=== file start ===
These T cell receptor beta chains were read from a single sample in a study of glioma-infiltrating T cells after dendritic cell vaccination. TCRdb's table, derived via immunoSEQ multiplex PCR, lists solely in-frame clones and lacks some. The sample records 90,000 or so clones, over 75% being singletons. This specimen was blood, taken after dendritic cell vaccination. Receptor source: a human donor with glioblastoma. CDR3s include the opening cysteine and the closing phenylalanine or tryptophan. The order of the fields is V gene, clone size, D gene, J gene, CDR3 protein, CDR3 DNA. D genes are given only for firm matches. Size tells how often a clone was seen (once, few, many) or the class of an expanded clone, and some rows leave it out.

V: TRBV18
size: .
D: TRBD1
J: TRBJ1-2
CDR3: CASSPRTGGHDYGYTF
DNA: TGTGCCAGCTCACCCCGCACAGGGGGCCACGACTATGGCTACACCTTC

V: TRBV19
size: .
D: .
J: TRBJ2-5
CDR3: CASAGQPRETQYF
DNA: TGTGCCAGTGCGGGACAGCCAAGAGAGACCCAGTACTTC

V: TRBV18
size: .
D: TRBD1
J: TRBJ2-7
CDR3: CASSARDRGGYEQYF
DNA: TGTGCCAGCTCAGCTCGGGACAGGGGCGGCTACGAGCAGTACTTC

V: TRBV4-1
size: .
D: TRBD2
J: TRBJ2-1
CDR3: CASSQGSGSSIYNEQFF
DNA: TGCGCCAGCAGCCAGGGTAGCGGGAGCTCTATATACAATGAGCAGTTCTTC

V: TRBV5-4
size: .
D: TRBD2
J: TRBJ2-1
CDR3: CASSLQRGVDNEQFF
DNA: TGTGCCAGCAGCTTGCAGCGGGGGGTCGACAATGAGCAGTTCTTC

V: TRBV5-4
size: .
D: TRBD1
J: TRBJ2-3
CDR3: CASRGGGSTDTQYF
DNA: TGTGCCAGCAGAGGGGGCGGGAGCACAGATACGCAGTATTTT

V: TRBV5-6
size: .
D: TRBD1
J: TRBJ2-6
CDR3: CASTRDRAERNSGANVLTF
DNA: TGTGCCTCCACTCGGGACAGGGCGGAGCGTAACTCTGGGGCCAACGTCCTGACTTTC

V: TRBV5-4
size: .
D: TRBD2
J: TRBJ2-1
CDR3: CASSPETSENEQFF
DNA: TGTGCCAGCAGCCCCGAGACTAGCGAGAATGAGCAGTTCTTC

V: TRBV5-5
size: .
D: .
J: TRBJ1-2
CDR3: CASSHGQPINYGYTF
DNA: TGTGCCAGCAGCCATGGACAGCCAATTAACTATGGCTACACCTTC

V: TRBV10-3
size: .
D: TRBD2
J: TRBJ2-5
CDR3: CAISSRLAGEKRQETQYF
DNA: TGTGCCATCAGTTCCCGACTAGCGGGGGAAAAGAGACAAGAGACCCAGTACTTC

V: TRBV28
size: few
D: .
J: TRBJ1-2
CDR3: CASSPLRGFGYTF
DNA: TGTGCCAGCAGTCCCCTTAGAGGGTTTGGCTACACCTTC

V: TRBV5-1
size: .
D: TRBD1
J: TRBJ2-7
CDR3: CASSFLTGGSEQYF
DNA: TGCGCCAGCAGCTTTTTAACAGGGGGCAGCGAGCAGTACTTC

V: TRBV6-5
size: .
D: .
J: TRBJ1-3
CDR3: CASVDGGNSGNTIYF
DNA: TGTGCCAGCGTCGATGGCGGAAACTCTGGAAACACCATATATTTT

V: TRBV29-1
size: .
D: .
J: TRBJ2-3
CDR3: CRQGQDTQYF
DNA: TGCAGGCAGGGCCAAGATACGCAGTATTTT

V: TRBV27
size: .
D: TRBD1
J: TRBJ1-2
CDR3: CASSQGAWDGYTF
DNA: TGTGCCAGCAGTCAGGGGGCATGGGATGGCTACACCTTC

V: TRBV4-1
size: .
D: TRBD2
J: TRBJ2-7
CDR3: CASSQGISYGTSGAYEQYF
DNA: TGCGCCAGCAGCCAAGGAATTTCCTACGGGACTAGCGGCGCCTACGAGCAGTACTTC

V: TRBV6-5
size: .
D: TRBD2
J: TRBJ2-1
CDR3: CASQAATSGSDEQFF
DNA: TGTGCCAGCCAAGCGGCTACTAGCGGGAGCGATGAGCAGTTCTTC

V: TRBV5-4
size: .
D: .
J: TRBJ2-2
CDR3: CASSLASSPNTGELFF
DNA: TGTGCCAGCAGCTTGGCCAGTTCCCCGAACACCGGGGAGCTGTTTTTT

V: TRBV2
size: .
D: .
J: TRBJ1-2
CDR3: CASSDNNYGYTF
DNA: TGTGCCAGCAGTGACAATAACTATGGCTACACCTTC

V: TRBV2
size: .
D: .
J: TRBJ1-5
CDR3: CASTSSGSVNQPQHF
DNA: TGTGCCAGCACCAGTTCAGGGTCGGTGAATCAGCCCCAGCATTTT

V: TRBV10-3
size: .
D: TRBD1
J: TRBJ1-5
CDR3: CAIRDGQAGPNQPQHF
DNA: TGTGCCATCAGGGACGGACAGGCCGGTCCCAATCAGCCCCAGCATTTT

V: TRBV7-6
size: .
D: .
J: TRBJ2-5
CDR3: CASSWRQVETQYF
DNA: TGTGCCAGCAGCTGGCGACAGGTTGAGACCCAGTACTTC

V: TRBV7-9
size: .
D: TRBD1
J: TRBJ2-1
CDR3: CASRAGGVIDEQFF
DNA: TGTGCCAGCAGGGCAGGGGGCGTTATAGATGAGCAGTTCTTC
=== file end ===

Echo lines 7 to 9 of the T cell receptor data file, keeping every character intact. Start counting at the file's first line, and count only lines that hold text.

DNA: TGTGCCAGCTCACCCCGCACAGGGGGCCACGACTATGGCTACACCTTC

V: TRBV19
size: .